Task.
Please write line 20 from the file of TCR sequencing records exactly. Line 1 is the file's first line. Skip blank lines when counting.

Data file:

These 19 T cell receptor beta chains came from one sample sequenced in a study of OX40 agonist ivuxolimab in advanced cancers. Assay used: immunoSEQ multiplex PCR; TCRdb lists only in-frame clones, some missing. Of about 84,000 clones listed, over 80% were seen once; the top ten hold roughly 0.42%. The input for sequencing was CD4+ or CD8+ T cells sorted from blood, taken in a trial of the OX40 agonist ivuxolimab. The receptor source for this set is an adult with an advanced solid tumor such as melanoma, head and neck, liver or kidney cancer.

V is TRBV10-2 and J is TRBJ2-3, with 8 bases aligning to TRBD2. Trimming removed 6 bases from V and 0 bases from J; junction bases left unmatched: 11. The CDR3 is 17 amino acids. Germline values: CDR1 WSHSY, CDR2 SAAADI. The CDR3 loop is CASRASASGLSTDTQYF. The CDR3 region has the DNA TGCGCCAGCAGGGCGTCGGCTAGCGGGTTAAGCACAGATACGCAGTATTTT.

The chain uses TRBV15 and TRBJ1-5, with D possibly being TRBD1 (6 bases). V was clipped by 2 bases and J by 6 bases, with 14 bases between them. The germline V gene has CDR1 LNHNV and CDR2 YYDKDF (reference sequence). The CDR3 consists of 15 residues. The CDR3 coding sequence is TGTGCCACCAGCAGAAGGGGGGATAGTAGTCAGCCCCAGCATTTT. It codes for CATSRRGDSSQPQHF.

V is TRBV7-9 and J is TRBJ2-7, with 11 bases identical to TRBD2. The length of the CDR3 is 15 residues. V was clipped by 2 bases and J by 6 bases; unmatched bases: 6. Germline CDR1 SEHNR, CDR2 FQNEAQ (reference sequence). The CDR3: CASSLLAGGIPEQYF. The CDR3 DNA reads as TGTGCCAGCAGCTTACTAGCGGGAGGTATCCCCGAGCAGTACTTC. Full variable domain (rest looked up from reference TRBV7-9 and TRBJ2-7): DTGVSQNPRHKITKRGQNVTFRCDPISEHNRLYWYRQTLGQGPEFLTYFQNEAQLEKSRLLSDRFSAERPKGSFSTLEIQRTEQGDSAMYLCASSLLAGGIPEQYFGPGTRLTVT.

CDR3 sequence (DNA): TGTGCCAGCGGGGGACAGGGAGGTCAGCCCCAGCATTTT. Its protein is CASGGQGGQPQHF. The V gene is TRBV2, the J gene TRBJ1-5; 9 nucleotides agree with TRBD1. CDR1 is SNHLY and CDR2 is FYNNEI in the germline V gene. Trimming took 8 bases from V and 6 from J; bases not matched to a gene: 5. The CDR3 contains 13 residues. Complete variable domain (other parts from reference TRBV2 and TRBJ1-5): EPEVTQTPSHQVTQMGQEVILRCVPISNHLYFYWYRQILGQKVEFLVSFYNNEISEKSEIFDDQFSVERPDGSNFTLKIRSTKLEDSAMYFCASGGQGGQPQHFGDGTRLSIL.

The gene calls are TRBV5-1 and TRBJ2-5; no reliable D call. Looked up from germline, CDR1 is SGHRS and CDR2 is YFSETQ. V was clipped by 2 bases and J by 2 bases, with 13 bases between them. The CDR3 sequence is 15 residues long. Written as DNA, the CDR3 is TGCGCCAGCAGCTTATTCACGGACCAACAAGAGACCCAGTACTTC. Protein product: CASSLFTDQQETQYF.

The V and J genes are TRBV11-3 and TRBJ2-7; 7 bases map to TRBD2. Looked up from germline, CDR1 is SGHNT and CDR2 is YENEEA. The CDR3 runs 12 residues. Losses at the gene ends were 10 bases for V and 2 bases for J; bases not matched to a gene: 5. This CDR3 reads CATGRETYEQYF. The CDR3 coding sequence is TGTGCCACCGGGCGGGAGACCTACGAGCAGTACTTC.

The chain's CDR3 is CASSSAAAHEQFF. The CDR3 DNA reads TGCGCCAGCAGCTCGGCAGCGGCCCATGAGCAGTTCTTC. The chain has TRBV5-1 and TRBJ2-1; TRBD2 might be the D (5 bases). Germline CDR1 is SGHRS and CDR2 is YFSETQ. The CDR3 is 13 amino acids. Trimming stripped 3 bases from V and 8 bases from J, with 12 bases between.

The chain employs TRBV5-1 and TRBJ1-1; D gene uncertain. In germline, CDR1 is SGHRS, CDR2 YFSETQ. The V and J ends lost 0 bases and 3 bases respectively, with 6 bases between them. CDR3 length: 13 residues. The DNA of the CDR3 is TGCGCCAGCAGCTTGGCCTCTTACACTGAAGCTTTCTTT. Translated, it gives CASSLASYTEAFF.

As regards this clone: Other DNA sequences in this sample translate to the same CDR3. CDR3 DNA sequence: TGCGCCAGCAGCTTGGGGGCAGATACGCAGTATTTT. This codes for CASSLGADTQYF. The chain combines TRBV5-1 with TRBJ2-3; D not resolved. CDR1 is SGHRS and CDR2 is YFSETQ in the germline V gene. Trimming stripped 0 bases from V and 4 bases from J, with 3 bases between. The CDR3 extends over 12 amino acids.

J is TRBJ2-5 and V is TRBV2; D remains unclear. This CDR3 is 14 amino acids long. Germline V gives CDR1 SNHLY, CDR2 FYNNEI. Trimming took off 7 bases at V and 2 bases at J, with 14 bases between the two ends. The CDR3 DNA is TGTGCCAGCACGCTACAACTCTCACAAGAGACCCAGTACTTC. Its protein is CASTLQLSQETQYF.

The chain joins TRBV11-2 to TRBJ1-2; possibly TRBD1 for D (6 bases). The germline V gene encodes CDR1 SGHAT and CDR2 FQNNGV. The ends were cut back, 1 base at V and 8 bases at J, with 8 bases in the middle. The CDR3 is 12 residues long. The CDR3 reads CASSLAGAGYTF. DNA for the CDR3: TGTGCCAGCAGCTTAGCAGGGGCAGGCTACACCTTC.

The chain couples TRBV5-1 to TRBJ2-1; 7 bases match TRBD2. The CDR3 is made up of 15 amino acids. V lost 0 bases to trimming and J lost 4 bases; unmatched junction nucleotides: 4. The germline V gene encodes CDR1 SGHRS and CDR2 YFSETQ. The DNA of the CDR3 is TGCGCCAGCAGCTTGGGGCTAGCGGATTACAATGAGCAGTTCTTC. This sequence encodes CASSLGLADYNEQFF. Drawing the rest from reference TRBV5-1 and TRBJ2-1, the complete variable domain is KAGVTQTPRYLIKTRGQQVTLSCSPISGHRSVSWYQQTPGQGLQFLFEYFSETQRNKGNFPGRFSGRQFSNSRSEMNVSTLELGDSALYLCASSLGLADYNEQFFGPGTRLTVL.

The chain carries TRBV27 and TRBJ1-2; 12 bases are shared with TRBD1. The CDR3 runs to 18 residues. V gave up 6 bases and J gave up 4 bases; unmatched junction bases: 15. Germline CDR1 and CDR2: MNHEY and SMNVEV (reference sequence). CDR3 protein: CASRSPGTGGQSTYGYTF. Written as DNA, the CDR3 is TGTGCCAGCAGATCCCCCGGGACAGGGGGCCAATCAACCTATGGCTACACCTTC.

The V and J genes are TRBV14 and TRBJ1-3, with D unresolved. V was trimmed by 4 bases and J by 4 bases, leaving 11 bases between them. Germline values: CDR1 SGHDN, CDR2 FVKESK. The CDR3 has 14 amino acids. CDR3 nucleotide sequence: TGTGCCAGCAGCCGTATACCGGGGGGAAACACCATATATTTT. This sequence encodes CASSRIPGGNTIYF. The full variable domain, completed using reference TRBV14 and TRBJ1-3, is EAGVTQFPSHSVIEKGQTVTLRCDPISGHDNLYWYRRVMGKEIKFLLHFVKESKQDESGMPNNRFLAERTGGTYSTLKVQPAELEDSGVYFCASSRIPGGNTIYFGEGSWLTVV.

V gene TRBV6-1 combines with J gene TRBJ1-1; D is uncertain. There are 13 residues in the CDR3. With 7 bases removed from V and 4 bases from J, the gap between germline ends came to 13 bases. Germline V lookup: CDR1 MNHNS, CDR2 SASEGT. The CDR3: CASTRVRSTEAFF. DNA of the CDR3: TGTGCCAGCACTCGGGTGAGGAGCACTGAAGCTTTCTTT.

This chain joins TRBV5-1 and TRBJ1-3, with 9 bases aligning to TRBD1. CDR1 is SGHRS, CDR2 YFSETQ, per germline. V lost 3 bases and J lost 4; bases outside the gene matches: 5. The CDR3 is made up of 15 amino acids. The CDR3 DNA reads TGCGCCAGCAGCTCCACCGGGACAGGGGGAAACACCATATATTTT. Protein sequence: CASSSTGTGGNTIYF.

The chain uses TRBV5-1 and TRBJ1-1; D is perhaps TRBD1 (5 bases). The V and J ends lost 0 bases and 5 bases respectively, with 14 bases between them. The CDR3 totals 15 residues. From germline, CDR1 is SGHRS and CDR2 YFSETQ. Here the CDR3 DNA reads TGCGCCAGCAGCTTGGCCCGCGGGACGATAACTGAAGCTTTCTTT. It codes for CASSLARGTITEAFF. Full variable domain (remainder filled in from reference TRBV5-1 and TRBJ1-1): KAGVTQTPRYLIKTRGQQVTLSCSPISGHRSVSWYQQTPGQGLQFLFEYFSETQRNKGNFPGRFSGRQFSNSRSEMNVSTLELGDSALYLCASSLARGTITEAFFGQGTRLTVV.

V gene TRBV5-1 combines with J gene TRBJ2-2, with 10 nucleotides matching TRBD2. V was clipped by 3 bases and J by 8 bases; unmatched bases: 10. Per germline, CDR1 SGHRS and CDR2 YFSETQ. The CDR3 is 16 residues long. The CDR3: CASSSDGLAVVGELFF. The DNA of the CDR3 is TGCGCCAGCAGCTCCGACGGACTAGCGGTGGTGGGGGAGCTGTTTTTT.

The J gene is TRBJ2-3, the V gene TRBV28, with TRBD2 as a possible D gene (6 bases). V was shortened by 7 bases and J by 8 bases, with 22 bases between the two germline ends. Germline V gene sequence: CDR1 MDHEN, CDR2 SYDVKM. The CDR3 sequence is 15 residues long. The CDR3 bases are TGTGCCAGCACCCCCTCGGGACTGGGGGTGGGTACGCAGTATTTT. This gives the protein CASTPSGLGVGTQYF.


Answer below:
The J gene is TRBJ2-3, the V gene TRBV28, with TRBD2 as a possible D gene (6 bases). V was shortened by 7 bases and J by 8 bases, with 22 bases between the two germline ends. Germline V gene sequence: CDR1 MDHEN, CDR2 SYDVKM. The CDR3 sequence is 15 residues long. The CDR3 bases are TGTGCCAGCACCCCCTCGGGACTGGGGGTGGGTACGCAGTATTTT. This gives the protein CASTPSGLGVGTQYF.